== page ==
Design Consultations and Celtic Knotwork Cake

 I provide information on the website about how to schedule tasting appointments, but I wanted to take a moment to describe in more detail what these consultations are about.


When a client (or bridal couple)  first makes contact with me, the next step we take (after I confirm availability for the date of the client's event) is to schedule a consultation, usually a week or two after that first contact.  Clients usually meet me at my cake studio, and I offer them a variety of cake and filling samples to try. The tasting plate pictured below is just one example, and can come in pretty much any configuration (based on the Honey Crumb menu).  Clockwise from top: white cake with tiramisu filling, lemon poppyseed with lemon buttercream, coconut sponge with coconut cream frosting, dark chocolate mud cake with chocolate ganache, and Kahlua-moistened butter sponge with mocha buttercream. A second plate (not pictured) featured a sample of white chocolate ganache, marionberry filling, and Bavarian cream.




Tasting plates enable clients to sample some possibilities for their cakes. Mostly, the plates are chef's choice, but sometimes clients will tell me beforehand if they'd especially like a particular selection, or indeed would prefer to avoid certain ingredients.


Once the samples have been enjoyed, the flavors are selected for the final cake.  Then, we talk about the design!  Ideally, I would have access to the event invitation, or samples of fabric, or a picture of the bride's dress, or other such things, for inspiration.  I generally try to sketch out some rough ideas during the consultation, to help clients see what I am envisioning, or to make sure I am interpreting their vision appropriately.  We talk about colors, shapes, textures, flowers, and a rough estimate of servings.  When the appointment is over, and depending on the requirements, I come up with a series of design sketches that I scan and e-mail to the client(s). Once the design is agreed upon, I accept a deposit (ideally, within 10 days of the consultation) and the date is booked into my calendar.  The balance is due two weeks before the event / date of delivery.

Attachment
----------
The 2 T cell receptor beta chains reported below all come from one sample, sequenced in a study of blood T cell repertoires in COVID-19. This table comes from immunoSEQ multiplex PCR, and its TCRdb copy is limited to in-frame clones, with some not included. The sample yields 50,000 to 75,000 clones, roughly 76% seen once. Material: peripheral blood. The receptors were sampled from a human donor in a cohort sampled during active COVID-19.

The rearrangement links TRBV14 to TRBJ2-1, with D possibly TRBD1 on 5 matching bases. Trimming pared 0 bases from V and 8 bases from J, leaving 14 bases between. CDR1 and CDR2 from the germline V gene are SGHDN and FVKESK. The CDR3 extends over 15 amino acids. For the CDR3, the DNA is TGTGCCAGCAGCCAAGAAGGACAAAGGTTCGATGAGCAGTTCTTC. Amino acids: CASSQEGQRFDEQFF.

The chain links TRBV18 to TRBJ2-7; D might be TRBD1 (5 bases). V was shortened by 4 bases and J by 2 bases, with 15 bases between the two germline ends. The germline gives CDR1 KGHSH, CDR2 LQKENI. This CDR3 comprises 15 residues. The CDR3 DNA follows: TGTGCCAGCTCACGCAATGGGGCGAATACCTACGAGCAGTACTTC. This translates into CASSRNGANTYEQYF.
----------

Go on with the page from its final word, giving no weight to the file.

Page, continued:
Finally, here's today's wedding cake delivery. One photo depicts it in its box, before leaving my kitchen.  I completed the set up (and added more sugar flowers) at the venue, seconds before the bridal party arrived!  (A note to my fellow cake designers: Things always take longer than you think they will.)  Well, I'm glad I made it just in time, and that the cake managed to stay intact during the drive to Junction City. The bride was an absolute joy to work with; she was incredibly easy-going and enthusiastic, and her only design brief was "some kind of Celtic knotwork, and candy-apple red."  I took inspiration from a Pink Cake Box cake for how to introduce the red ribbon without overwhelming the cake's otherwise neutral palette. The cake is decorated with cattleya orchids, roses, and small calla lilies, mostly 'glued' on with melted white chocolate (which is, by the way, an excellent glue for cake decorating!).  I used a knotwork mould for the side appliques, which were made from fondant mixed with gum tragacanth for extra stability (so the pieces don't distort when they're removed from the mold).  I handpainted them with pearl luster dust after attaching them with water to the sides of the cake. 


The 6-inch top tier is red velvet with white chocolate cream cheese frosting; the 9-inch middle tier is 1.5x normal height and consists of vanilla sponge with vanilla bean syrup and vanilla buttercream, and the 12-inch bottom tier is dark chocolate sponge with milk chocolate buttercream. The entire cake is frosted in vanilla buttercream, and covered in white fondant. I also covered the cake board in white fondant so that it would match.